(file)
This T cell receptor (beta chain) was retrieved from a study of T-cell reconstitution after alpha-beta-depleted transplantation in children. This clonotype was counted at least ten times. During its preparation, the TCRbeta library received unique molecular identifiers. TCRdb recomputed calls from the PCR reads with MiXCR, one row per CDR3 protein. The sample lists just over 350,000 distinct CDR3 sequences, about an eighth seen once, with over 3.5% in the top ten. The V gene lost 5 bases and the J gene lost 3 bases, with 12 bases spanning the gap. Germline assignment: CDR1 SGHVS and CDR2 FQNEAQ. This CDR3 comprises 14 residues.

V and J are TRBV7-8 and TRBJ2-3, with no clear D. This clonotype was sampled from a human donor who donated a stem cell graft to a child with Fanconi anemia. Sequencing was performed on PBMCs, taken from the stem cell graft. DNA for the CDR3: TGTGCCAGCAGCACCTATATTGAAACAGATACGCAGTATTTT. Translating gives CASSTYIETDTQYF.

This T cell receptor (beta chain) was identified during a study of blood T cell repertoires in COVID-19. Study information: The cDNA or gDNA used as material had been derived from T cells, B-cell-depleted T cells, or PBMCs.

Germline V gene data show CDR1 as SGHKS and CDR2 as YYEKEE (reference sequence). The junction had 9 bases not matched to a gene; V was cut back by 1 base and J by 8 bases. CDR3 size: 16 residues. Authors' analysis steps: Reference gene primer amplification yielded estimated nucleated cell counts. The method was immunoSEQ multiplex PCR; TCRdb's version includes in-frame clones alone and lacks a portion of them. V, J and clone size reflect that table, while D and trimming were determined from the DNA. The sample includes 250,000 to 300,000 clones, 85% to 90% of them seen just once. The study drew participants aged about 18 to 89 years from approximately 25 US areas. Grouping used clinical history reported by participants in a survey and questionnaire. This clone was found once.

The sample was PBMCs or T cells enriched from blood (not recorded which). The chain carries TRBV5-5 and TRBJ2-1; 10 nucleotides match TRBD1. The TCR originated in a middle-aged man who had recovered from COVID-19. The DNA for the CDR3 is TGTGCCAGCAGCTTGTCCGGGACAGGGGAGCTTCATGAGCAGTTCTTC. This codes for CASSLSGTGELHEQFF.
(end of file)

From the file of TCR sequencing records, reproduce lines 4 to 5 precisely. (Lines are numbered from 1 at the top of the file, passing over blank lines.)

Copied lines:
Germline V gene data show CDR1 as SGHKS and CDR2 as YYEKEE (reference sequence). The junction had 9 bases not matched to a gene; V was cut back by 1 base and J by 8 bases. CDR3 size: 16 residues. Authors' analysis steps: Reference gene primer amplification yielded estimated nucleated cell counts. The method was immunoSEQ multiplex PCR; TCRdb's version includes in-frame clones alone and lacks a portion of them. V, J and clone size reflect that table, while D and trimming were determined from the DNA. The sample includes 250,000 to 300,000 clones, 85% to 90% of them seen just once. The study drew participants aged about 18 to 89 years from approximately 25 US areas. Grouping used clinical history reported by participants in a survey and questionnaire. This clone was found once.

The sample was PBMCs or T cells enriched from blood (not recorded which). The chain carries TRBV5-5 and TRBJ2-1; 10 nucleotides match TRBD1. The TCR originated in a middle-aged man who had recovered from COVID-19. The DNA for the CDR3 is TGTGCCAGCAGCTTGTCCGGGACAGGGGAGCTTCATGAGCAGTTCTTC. This codes for CASSLSGTGELHEQFF.